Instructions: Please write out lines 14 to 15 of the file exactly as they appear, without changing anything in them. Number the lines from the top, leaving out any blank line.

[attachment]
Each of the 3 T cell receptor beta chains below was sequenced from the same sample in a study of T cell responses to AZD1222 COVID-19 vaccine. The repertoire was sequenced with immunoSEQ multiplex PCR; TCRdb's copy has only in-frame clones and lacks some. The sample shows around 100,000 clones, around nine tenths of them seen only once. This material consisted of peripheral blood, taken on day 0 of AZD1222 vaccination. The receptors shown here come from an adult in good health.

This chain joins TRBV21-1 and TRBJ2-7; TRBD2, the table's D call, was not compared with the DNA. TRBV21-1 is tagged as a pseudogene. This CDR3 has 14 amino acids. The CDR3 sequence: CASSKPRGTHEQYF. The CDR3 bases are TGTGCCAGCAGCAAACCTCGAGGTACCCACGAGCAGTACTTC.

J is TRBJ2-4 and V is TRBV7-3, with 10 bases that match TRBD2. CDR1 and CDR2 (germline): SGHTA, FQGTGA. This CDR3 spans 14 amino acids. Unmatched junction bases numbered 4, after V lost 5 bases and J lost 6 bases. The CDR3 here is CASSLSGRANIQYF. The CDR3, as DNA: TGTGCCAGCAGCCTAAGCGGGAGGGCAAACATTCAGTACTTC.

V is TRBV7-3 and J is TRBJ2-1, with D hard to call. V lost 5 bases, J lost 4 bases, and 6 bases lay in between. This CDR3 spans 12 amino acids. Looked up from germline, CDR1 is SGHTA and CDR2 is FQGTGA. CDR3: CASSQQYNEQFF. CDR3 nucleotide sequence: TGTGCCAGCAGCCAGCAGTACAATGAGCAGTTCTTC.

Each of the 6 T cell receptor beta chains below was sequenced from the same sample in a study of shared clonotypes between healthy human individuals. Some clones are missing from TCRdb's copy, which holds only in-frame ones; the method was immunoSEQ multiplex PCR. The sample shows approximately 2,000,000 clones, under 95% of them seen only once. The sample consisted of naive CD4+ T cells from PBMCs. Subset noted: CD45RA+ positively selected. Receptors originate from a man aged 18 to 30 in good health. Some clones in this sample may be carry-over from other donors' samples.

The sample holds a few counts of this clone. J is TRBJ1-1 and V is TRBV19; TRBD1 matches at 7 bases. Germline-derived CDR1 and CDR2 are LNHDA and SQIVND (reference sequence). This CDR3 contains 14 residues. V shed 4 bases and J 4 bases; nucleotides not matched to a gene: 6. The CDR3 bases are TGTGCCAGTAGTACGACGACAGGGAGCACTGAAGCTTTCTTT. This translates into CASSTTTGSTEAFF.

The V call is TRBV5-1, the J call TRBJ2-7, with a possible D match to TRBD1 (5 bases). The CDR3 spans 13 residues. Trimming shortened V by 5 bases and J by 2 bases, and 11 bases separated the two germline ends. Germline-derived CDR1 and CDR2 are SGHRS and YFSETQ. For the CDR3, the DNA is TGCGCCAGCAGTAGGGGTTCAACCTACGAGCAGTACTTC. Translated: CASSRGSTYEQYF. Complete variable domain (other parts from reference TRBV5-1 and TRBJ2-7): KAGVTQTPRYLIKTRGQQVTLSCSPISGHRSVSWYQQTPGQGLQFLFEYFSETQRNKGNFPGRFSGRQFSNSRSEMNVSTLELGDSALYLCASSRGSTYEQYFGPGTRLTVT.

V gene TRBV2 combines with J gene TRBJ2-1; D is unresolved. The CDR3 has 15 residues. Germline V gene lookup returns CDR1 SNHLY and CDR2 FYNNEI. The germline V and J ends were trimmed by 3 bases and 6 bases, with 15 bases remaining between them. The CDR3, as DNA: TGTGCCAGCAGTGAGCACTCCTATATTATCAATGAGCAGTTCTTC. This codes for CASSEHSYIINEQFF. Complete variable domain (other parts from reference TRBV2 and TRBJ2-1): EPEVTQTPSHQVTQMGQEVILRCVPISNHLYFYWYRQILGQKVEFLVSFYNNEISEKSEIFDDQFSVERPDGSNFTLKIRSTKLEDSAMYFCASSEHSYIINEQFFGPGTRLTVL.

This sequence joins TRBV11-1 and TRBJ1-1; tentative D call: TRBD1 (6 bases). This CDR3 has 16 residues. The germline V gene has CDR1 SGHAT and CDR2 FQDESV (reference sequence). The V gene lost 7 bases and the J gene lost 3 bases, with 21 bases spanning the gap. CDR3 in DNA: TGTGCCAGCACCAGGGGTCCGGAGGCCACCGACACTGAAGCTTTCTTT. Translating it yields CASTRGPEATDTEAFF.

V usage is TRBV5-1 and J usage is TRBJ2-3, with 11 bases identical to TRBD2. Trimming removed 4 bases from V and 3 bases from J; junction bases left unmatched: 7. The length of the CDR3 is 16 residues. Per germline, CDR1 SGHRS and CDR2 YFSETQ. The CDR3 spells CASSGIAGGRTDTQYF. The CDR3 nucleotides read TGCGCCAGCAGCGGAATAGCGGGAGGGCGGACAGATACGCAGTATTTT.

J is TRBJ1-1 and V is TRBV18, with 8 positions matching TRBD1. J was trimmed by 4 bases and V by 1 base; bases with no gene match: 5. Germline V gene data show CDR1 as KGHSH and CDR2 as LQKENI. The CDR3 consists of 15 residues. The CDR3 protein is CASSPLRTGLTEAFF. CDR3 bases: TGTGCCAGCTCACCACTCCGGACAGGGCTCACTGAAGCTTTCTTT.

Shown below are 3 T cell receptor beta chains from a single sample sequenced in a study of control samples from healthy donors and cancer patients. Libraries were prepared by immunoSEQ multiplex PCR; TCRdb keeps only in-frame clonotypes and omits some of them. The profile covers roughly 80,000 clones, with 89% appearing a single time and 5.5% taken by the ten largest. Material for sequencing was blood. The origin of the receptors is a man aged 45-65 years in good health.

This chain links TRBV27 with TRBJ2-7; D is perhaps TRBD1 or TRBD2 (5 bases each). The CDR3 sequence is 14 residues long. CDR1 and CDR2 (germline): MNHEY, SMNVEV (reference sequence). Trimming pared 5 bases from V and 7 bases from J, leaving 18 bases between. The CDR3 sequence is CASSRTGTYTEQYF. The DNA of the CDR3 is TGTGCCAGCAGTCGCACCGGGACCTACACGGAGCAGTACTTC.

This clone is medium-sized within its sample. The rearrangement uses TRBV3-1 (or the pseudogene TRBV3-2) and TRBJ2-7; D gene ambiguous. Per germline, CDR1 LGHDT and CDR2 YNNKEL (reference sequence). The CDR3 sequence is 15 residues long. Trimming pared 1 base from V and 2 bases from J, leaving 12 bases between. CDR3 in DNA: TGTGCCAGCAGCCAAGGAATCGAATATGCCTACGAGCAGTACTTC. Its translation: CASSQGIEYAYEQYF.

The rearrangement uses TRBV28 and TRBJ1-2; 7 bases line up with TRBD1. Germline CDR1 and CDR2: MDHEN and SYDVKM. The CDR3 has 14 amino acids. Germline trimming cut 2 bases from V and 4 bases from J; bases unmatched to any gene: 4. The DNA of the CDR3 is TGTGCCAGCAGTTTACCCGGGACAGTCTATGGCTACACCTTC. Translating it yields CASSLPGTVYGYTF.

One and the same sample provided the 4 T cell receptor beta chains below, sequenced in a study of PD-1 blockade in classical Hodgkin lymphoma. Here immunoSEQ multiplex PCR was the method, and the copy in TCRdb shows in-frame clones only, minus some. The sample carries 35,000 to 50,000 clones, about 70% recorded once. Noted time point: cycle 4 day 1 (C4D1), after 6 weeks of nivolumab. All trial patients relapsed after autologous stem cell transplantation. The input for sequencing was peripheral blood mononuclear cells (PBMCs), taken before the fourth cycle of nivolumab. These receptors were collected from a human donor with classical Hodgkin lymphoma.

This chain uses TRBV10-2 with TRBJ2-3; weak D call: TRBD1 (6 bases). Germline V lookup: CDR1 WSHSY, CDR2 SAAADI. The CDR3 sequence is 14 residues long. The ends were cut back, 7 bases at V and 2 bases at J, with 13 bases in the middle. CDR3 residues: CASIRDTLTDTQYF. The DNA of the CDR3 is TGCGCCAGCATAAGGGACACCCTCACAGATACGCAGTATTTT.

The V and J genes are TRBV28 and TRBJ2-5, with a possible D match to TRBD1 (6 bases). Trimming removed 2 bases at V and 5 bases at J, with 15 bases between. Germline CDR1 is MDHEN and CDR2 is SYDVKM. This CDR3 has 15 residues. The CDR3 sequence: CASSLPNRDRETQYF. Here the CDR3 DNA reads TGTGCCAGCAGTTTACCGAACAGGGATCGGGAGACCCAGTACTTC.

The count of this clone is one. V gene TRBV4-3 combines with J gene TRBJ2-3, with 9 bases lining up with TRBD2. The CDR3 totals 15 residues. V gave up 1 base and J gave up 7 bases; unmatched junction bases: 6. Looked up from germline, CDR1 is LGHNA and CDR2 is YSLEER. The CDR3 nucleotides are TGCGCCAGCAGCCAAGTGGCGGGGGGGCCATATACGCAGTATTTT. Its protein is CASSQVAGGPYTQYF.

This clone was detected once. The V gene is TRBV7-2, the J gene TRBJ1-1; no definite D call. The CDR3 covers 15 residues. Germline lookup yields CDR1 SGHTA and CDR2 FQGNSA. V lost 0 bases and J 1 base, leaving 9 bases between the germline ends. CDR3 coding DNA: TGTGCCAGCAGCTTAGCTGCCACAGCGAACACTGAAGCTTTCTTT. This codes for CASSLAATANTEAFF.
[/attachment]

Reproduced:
This clone is medium-sized within its sample. The rearrangement uses TRBV3-1 (or the pseudogene TRBV3-2) and TRBJ2-7; D gene ambiguous. Per germline, CDR1 LGHDT and CDR2 YNNKEL (reference sequence). The CDR3 sequence is 15 residues long. Trimming pared 1 base from V and 2 bases from J, leaving 12 bases between. CDR3 in DNA: TGTGCCAGCAGCCAAGGAATCGAATATGCCTACGAGCAGTACTTC. Its translation: CASSQGIEYAYEQYF.

The rearrangement uses TRBV28 and TRBJ1-2; 7 bases line up with TRBD1. Germline CDR1 and CDR2: MDHEN and SYDVKM. The CDR3 has 14 amino acids. Germline trimming cut 2 bases from V and 4 bases from J; bases unmatched to any gene: 4. The DNA of the CDR3 is TGTGCCAGCAGTTTACCCGGGACAGTCTATGGCTACACCTTC. Translating it yields CASSLPGTVYGYTF.